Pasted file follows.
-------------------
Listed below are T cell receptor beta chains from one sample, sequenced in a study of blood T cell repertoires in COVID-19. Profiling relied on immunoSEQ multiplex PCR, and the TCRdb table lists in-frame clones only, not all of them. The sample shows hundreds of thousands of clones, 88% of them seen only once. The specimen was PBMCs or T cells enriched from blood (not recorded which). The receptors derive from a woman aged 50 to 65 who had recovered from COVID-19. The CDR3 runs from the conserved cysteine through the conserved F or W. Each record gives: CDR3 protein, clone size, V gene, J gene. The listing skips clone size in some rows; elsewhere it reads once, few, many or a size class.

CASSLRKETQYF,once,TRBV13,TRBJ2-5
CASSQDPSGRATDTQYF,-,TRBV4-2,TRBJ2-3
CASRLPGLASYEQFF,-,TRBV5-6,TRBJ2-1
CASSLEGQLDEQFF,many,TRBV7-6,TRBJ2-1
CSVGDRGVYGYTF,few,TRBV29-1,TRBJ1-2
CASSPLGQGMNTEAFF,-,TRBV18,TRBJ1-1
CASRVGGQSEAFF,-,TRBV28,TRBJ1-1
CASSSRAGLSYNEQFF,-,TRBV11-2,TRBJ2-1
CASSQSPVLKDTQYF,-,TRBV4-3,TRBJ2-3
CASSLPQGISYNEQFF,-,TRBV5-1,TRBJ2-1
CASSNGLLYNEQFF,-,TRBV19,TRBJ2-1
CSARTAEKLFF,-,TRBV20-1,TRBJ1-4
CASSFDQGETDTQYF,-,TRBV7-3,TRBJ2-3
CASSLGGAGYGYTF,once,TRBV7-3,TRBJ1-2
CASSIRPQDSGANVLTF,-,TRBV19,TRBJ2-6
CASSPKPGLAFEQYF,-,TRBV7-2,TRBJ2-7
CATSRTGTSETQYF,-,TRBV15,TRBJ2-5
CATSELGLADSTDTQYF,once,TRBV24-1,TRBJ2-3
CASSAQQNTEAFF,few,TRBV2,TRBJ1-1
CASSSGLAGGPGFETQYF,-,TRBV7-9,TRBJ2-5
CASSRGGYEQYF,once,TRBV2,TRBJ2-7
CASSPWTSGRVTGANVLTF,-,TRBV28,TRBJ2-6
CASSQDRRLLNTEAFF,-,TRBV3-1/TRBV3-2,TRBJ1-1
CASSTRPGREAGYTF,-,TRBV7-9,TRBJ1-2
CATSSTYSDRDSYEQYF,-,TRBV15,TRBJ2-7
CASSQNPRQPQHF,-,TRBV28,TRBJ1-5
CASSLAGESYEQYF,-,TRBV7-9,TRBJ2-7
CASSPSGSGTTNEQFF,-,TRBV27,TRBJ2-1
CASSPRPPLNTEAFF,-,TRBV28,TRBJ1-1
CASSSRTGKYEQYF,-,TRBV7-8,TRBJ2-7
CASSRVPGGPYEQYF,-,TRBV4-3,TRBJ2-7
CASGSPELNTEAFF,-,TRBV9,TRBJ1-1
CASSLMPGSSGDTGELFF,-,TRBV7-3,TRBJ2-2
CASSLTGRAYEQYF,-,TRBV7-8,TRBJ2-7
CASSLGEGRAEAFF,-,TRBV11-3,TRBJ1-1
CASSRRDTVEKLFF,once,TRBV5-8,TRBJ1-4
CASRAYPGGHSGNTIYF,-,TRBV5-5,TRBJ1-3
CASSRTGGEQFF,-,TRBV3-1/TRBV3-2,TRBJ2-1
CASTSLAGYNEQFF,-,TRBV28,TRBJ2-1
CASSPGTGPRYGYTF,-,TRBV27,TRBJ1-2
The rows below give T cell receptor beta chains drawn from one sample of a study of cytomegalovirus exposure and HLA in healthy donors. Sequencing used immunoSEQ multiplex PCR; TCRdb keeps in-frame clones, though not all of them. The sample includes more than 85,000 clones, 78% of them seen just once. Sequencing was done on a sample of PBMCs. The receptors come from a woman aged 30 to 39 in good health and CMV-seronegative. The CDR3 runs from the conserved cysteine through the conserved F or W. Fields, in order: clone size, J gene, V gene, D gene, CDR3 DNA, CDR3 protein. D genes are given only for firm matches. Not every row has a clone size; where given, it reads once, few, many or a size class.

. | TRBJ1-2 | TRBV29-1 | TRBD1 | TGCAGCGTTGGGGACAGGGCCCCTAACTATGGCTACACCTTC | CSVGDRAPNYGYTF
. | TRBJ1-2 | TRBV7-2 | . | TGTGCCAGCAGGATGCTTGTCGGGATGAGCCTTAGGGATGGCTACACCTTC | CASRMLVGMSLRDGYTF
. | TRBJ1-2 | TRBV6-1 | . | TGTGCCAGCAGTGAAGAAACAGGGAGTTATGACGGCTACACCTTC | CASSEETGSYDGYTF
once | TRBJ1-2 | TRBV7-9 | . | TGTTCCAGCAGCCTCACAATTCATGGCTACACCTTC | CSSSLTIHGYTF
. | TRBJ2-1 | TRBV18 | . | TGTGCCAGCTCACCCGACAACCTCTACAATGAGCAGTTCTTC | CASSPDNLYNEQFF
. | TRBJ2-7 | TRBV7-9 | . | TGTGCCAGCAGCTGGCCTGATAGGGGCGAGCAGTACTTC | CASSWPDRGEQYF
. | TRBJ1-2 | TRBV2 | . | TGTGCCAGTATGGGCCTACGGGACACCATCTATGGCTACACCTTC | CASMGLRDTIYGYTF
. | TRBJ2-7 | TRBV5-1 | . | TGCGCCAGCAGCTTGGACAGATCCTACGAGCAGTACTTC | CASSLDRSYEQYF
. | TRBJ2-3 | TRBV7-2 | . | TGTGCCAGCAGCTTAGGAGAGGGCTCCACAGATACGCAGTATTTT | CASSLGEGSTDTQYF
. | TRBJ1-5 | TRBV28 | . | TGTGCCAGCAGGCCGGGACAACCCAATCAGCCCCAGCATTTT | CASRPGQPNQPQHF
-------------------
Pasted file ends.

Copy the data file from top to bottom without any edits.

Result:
Listed below are T cell receptor beta chains from one sample, sequenced in a study of blood T cell repertoires in COVID-19. Profiling relied on immunoSEQ multiplex PCR, and the TCRdb table lists in-frame clones only, not all of them. The sample shows hundreds of thousands of clones, 88% of them seen only once. The specimen was PBMCs or T cells enriched from blood (not recorded which). The receptors derive from a woman aged 50 to 65 who had recovered from COVID-19. The CDR3 runs from the conserved cysteine through the conserved F or W. Each record gives: CDR3 protein, clone size, V gene, J gene. The listing skips clone size in some rows; elsewhere it reads once, few, many or a size class.

CASSLRKETQYF,once,TRBV13,TRBJ2-5
CASSQDPSGRATDTQYF,-,TRBV4-2,TRBJ2-3
CASRLPGLASYEQFF,-,TRBV5-6,TRBJ2-1
CASSLEGQLDEQFF,many,TRBV7-6,TRBJ2-1
CSVGDRGVYGYTF,few,TRBV29-1,TRBJ1-2
CASSPLGQGMNTEAFF,-,TRBV18,TRBJ1-1
CASRVGGQSEAFF,-,TRBV28,TRBJ1-1
CASSSRAGLSYNEQFF,-,TRBV11-2,TRBJ2-1
CASSQSPVLKDTQYF,-,TRBV4-3,TRBJ2-3
CASSLPQGISYNEQFF,-,TRBV5-1,TRBJ2-1
CASSNGLLYNEQFF,-,TRBV19,TRBJ2-1
CSARTAEKLFF,-,TRBV20-1,TRBJ1-4
CASSFDQGETDTQYF,-,TRBV7-3,TRBJ2-3
CASSLGGAGYGYTF,once,TRBV7-3,TRBJ1-2
CASSIRPQDSGANVLTF,-,TRBV19,TRBJ2-6
CASSPKPGLAFEQYF,-,TRBV7-2,TRBJ2-7
CATSRTGTSETQYF,-,TRBV15,TRBJ2-5
CATSELGLADSTDTQYF,once,TRBV24-1,TRBJ2-3
CASSAQQNTEAFF,few,TRBV2,TRBJ1-1
CASSSGLAGGPGFETQYF,-,TRBV7-9,TRBJ2-5
CASSRGGYEQYF,once,TRBV2,TRBJ2-7
CASSPWTSGRVTGANVLTF,-,TRBV28,TRBJ2-6
CASSQDRRLLNTEAFF,-,TRBV3-1/TRBV3-2,TRBJ1-1
CASSTRPGREAGYTF,-,TRBV7-9,TRBJ1-2
CATSSTYSDRDSYEQYF,-,TRBV15,TRBJ2-7
CASSQNPRQPQHF,-,TRBV28,TRBJ1-5
CASSLAGESYEQYF,-,TRBV7-9,TRBJ2-7
CASSPSGSGTTNEQFF,-,TRBV27,TRBJ2-1
CASSPRPPLNTEAFF,-,TRBV28,TRBJ1-1
CASSSRTGKYEQYF,-,TRBV7-8,TRBJ2-7
CASSRVPGGPYEQYF,-,TRBV4-3,TRBJ2-7
CASGSPELNTEAFF,-,TRBV9,TRBJ1-1
CASSLMPGSSGDTGELFF,-,TRBV7-3,TRBJ2-2
CASSLTGRAYEQYF,-,TRBV7-8,TRBJ2-7
CASSLGEGRAEAFF,-,TRBV11-3,TRBJ1-1
CASSRRDTVEKLFF,once,TRBV5-8,TRBJ1-4
CASRAYPGGHSGNTIYF,-,TRBV5-5,TRBJ1-3
CASSRTGGEQFF,-,TRBV3-1/TRBV3-2,TRBJ2-1
CASTSLAGYNEQFF,-,TRBV28,TRBJ2-1
CASSPGTGPRYGYTF,-,TRBV27,TRBJ1-2
The rows below give T cell receptor beta chains drawn from one sample of a study of cytomegalovirus exposure and HLA in healthy donors. Sequencing used immunoSEQ multiplex PCR; TCRdb keeps in-frame clones, though not all of them. The sample includes more than 85,000 clones, 78% of them seen just once. Sequencing was done on a sample of PBMCs. The receptors come from a woman aged 30 to 39 in good health and CMV-seronegative. The CDR3 runs from the conserved cysteine through the conserved F or W. Fields, in order: clone size, J gene, V gene, D gene, CDR3 DNA, CDR3 protein. D genes are given only for firm matches. Not every row has a clone size; where given, it reads once, few, many or a size class.

. | TRBJ1-2 | TRBV29-1 | TRBD1 | TGCAGCGTTGGGGACAGGGCCCCTAACTATGGCTACACCTTC | CSVGDRAPNYGYTF
. | TRBJ1-2 | TRBV7-2 | . | TGTGCCAGCAGGATGCTTGTCGGGATGAGCCTTAGGGATGGCTACACCTTC | CASRMLVGMSLRDGYTF
. | TRBJ1-2 | TRBV6-1 | . | TGTGCCAGCAGTGAAGAAACAGGGAGTTATGACGGCTACACCTTC | CASSEETGSYDGYTF
once | TRBJ1-2 | TRBV7-9 | . | TGTTCCAGCAGCCTCACAATTCATGGCTACACCTTC | CSSSLTIHGYTF
. | TRBJ2-1 | TRBV18 | . | TGTGCCAGCTCACCCGACAACCTCTACAATGAGCAGTTCTTC | CASSPDNLYNEQFF
. | TRBJ2-7 | TRBV7-9 | . | TGTGCCAGCAGCTGGCCTGATAGGGGCGAGCAGTACTTC | CASSWPDRGEQYF
. | TRBJ1-2 | TRBV2 | . | TGTGCCAGTATGGGCCTACGGGACACCATCTATGGCTACACCTTC | CASMGLRDTIYGYTF
. | TRBJ2-7 | TRBV5-1 | . | TGCGCCAGCAGCTTGGACAGATCCTACGAGCAGTACTTC | CASSLDRSYEQYF
. | TRBJ2-3 | TRBV7-2 | . | TGTGCCAGCAGCTTAGGAGAGGGCTCCACAGATACGCAGTATTTT | CASSLGEGSTDTQYF
. | TRBJ1-5 | TRBV28 | . | TGTGCCAGCAGGCCGGGACAACCCAATCAGCCCCAGCATTTT | CASRPGQPNQPQHF